BGR has uncovered a major security flaw on AT&T’s version of the Samsung Galaxy S II that renders Android’s security lock feature completely useless. Using a simple workaround, the security hole allows anyone to bypass the unlock pattern, which normally denies users access to an Android device unless a preset pattern is drawn on a grid of nine dots spread across the device’s lock screen. The same flaw allows users to bypass PIN security as well. We have confirmed that the flaw exists on AT&T’s Galaxy S II and not on Sprint’s Galaxy S II, Epic Touch 4G, though it is currently unclear if other phone models are affected. Hit the break for details on the flaw.
Updated with statement from Samsung. More →
A breach of Dutch SSL certificate authority DigiNotar is reportedly much bigger than initially thought, with more than 200 digital certificates having been stolen in July by hackers who breached the company’s network. Using the stolen certificates, hackers can potentially intercept and even alter data Internet users believe to be secure and encrypted. “About 200 certificates were generated by the attackers,” Dutch security expert Hans Van de Looy told Computerworld, citing anonymous sources. Van de Looy says certificates for mozilla.com, yahoo.com and torproject.org were among those obtained by the hackers. Mozilla’s Johnathan Nightingale, director of Firefox development, confirmed the breach on Thursday. “DigiNotar informed us that they issued fraudulent certs for addons.mozilla.org in July, and revoked them within a few days of issue,” Nightingale said in a statement. BGR reported on Wednesday that the Iranian government has allegedly been using one of the stolen certificates to spy on Gmail users, and at that time the full extent of the DigiNotar breach was unknown. The compromised certificates have all revoked by DigiNotar, but not all Web browsers check for revoked certificates so the impact of this breach will likely be ongoing for some time. More →
A security expert at Italian security firm AIR Sicurezza Informatica claims to have found a security flaw in Google’s new social network that allows hackers to potentially use Google+ servers to execute DDoS attacks. Simone Quatrini explained the flaw on the IHTeam Security Blog, and he wrote a script that can perform the attack, repeatedly prompting Google’s server to send requests to the target site. DDoS attacks, or distributed denial-of-service attacks, flood a web server with requests in an effort to prevent it from functioning. Such attacks require appropriate resources and bandwidth to execute, and Google servers would obviously have more than enough of these resources to launch a significant attack. More →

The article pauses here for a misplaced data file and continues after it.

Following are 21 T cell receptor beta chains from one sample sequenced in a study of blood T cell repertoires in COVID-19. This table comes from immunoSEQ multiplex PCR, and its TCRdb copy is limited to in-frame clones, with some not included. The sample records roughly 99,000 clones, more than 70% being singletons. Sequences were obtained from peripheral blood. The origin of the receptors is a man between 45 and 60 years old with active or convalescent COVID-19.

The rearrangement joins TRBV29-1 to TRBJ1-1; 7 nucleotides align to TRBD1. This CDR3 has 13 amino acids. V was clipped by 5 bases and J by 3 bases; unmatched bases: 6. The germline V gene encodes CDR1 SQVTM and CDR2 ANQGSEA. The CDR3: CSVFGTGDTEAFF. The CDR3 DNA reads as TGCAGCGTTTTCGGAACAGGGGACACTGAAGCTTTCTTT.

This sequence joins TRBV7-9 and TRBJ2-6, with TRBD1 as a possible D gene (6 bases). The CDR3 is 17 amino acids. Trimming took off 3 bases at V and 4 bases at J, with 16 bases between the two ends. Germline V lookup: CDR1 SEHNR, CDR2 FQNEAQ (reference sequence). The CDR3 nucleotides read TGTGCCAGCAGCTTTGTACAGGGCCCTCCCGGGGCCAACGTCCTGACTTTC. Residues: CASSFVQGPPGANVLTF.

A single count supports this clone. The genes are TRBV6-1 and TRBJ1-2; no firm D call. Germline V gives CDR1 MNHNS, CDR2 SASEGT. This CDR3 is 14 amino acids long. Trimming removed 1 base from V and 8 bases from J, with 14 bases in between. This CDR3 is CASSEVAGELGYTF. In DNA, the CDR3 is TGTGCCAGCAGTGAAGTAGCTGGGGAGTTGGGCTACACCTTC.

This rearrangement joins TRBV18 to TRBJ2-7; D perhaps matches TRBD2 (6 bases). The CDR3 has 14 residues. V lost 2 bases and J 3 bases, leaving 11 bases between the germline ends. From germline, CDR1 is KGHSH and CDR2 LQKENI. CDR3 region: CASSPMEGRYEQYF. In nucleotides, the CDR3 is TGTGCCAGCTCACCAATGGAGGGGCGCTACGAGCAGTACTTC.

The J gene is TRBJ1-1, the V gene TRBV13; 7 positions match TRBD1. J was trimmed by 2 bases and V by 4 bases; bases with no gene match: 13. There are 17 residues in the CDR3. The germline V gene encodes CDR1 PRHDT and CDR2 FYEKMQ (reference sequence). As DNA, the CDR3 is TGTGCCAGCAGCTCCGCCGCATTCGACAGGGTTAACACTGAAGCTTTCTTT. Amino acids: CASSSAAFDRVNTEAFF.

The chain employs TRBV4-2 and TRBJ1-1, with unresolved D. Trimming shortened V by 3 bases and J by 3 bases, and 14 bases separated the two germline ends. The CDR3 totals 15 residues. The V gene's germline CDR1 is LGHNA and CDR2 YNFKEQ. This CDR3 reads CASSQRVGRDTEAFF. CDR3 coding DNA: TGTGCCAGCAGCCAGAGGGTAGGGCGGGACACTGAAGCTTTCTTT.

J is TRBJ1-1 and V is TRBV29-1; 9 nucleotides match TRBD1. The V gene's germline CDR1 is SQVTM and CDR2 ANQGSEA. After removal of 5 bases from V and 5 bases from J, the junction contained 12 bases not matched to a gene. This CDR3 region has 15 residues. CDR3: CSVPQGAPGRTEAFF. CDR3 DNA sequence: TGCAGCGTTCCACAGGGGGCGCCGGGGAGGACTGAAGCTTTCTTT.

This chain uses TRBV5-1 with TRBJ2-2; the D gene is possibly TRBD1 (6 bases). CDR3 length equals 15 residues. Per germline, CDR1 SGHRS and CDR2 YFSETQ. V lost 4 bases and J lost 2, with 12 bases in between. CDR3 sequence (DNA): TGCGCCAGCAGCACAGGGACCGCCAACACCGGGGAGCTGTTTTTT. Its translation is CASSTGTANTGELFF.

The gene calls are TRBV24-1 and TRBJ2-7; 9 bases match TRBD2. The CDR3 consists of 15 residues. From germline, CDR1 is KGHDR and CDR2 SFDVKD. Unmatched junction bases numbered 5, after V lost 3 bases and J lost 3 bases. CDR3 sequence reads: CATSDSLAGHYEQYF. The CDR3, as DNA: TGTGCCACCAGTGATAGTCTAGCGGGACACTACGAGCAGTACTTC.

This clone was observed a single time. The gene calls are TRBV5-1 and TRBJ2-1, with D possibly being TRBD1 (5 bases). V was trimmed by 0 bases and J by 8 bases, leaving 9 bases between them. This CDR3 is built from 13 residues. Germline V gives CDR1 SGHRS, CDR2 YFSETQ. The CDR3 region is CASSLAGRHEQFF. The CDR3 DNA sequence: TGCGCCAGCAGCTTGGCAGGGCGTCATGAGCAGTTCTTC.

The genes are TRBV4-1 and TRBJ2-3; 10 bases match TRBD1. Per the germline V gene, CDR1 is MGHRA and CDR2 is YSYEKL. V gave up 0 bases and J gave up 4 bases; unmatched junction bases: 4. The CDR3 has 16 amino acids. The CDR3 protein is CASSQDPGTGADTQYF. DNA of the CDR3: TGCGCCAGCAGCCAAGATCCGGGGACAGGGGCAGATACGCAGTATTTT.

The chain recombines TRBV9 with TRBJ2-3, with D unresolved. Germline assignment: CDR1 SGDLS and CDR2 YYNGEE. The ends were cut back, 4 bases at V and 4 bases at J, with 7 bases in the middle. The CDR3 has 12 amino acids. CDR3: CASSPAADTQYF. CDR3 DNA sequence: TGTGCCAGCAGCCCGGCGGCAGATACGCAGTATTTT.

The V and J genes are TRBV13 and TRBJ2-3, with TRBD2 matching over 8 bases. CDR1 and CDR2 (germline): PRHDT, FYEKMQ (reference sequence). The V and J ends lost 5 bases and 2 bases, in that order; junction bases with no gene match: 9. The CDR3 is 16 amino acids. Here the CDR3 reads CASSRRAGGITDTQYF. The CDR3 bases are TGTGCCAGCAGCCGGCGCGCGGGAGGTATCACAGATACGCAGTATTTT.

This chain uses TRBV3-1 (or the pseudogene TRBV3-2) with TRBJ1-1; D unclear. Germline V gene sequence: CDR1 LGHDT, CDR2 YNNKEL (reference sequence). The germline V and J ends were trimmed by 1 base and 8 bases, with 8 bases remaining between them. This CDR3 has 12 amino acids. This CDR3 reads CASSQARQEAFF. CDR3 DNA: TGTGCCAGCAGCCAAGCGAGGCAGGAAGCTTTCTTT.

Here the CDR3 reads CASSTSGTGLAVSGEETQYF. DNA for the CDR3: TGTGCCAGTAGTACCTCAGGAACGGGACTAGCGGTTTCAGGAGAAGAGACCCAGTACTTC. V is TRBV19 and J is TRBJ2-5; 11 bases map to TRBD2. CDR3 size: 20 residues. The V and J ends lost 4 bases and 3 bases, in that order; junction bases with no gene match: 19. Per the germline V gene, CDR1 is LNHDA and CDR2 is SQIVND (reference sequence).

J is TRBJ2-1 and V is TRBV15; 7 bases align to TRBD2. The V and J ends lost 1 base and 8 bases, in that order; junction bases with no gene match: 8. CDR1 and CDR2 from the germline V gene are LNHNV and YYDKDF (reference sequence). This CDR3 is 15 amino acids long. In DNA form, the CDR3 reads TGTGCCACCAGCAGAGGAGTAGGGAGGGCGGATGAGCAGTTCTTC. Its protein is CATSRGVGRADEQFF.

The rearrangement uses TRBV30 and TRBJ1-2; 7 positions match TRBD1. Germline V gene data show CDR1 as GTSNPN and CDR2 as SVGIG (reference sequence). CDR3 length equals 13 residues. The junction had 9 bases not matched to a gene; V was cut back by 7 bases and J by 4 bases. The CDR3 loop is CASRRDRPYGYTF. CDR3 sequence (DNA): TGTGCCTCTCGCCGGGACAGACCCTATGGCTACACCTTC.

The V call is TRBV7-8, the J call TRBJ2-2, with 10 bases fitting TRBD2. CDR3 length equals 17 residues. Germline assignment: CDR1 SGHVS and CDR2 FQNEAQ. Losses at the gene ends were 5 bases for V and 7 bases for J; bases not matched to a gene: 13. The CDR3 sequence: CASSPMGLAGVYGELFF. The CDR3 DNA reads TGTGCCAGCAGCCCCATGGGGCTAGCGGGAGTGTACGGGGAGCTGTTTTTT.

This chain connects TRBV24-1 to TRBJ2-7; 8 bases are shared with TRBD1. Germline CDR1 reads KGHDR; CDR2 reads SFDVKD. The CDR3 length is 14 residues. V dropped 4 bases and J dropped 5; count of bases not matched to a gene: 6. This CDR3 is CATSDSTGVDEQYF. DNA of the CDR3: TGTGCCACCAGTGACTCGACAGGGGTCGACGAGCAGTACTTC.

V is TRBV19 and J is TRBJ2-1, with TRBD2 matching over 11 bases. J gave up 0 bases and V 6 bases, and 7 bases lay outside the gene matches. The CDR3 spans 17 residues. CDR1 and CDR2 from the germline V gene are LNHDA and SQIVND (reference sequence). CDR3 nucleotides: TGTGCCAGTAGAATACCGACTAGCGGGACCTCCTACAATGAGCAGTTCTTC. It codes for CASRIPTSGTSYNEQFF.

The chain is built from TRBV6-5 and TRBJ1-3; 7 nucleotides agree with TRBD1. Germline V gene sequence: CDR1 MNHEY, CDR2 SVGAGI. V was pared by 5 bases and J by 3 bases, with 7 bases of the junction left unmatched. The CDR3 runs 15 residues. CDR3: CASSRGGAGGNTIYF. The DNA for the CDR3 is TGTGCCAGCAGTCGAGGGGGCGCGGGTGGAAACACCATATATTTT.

Hacker groups like Anonymous and LulzSec capture the bulk of mainstream media’s attention when it comes to hackers these days, but it looks like the Iranian government may have recently pulled off an attack that trumps both hacker groups and then some. According to reports, Iranian hackers with ties to the government have managed to executive an MITM attack that compromises Google’s SSL security. An MITM attack, or Man-In-The-Middle attack, is a cyberattack that allows an attacker to covertly intercept or even modify data as it is being transmitted between two computers over the Internet. Using a certificate issued on July 10th by Dutch SSL certificate authority DigiNotar, Iranian hackers have reportedly been able to spy on communications sent via Gmail and other Google services for more than five weeks. DigiNotar revoked the compromised SSL certificate on Monday, however most browsers do not check to see if a certificate has been revoked by default. As such, Mozilla has already released an update to Firefox and Thunderbird that revokes trust for the DigiNotar certificate, and Google said it will soon release a similar update for Chrome. Apple and Microsoft have yet to address the matter publicly or state if and when we can expect updates to Safari or Internet Explorer. More →